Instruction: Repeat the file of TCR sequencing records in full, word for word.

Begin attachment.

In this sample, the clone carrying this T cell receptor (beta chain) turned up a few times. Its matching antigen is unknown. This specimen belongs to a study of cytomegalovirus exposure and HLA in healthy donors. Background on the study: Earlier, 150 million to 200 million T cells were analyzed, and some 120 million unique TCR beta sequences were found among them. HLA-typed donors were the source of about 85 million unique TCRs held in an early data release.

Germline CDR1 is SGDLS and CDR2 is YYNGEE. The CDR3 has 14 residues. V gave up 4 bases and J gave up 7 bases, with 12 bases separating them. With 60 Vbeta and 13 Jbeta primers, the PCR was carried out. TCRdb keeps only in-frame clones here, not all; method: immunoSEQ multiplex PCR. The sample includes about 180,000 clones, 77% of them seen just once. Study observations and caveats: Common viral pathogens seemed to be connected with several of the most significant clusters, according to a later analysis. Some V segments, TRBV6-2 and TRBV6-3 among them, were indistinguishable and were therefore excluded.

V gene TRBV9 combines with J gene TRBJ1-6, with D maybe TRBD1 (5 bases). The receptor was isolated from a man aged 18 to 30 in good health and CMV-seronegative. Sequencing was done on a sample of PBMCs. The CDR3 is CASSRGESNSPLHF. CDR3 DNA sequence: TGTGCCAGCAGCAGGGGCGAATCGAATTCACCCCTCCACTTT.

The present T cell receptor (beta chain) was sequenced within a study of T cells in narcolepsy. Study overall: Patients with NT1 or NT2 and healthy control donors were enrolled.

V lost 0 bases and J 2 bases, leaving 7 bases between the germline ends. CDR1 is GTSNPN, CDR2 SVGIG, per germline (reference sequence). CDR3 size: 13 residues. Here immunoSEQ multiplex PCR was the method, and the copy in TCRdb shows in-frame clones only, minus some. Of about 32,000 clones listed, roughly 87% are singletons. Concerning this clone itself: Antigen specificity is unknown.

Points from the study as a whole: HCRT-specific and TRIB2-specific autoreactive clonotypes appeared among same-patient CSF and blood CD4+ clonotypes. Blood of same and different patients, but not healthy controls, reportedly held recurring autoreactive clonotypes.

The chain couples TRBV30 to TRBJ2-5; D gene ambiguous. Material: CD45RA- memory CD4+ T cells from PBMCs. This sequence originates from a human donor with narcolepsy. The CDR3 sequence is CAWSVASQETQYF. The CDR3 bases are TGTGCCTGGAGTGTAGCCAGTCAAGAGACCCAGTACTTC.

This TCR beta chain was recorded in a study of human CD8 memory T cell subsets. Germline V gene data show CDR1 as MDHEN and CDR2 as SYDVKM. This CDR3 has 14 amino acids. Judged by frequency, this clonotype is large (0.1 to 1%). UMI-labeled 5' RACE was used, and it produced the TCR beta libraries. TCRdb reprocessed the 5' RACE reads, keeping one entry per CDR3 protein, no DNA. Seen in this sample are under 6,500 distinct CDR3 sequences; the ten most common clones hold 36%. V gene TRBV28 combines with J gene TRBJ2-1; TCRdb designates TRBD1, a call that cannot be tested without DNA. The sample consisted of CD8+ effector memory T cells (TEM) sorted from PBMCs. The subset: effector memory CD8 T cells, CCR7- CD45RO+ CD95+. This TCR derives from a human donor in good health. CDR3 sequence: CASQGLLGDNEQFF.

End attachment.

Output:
In this sample, the clone carrying this T cell receptor (beta chain) turned up a few times. Its matching antigen is unknown. This specimen belongs to a study of cytomegalovirus exposure and HLA in healthy donors. Background on the study: Earlier, 150 million to 200 million T cells were analyzed, and some 120 million unique TCR beta sequences were found among them. HLA-typed donors were the source of about 85 million unique TCRs held in an early data release.

Germline CDR1 is SGDLS and CDR2 is YYNGEE. The CDR3 has 14 residues. V gave up 4 bases and J gave up 7 bases, with 12 bases separating them. With 60 Vbeta and 13 Jbeta primers, the PCR was carried out. TCRdb keeps only in-frame clones here, not all; method: immunoSEQ multiplex PCR. The sample includes about 180,000 clones, 77% of them seen just once. Study observations and caveats: Common viral pathogens seemed to be connected with several of the most significant clusters, according to a later analysis. Some V segments, TRBV6-2 and TRBV6-3 among them, were indistinguishable and were therefore excluded.

V gene TRBV9 combines with J gene TRBJ1-6, with D maybe TRBD1 (5 bases). The receptor was isolated from a man aged 18 to 30 in good health and CMV-seronegative. Sequencing was done on a sample of PBMCs. The CDR3 is CASSRGESNSPLHF. CDR3 DNA sequence: TGTGCCAGCAGCAGGGGCGAATCGAATTCACCCCTCCACTTT.

The present T cell receptor (beta chain) was sequenced within a study of T cells in narcolepsy. Study overall: Patients with NT1 or NT2 and healthy control donors were enrolled.

V lost 0 bases and J 2 bases, leaving 7 bases between the germline ends. CDR1 is GTSNPN, CDR2 SVGIG, per germline (reference sequence). CDR3 size: 13 residues. Here immunoSEQ multiplex PCR was the method, and the copy in TCRdb shows in-frame clones only, minus some. Of about 32,000 clones listed, roughly 87% are singletons. Concerning this clone itself: Antigen specificity is unknown.

Points from the study as a whole: HCRT-specific and TRIB2-specific autoreactive clonotypes appeared among same-patient CSF and blood CD4+ clonotypes. Blood of same and different patients, but not healthy controls, reportedly held recurring autoreactive clonotypes.

The chain couples TRBV30 to TRBJ2-5; D gene ambiguous. Material: CD45RA- memory CD4+ T cells from PBMCs. This sequence originates from a human donor with narcolepsy. The CDR3 sequence is CAWSVASQETQYF. The CDR3 bases are TGTGCCTGGAGTGTAGCCAGTCAAGAGACCCAGTACTTC.

This TCR beta chain was recorded in a study of human CD8 memory T cell subsets. Germline V gene data show CDR1 as MDHEN and CDR2 as SYDVKM. This CDR3 has 14 amino acids. Judged by frequency, this clonotype is large (0.1 to 1%). UMI-labeled 5' RACE was used, and it produced the TCR beta libraries. TCRdb reprocessed the 5' RACE reads, keeping one entry per CDR3 protein, no DNA. Seen in this sample are under 6,500 distinct CDR3 sequences; the ten most common clones hold 36%. V gene TRBV28 combines with J gene TRBJ2-1; TCRdb designates TRBD1, a call that cannot be tested without DNA. The sample consisted of CD8+ effector memory T cells (TEM) sorted from PBMCs. The subset: effector memory CD8 T cells, CCR7- CD45RO+ CD95+. This TCR derives from a human donor in good health. CDR3 sequence: CASQGLLGDNEQFF.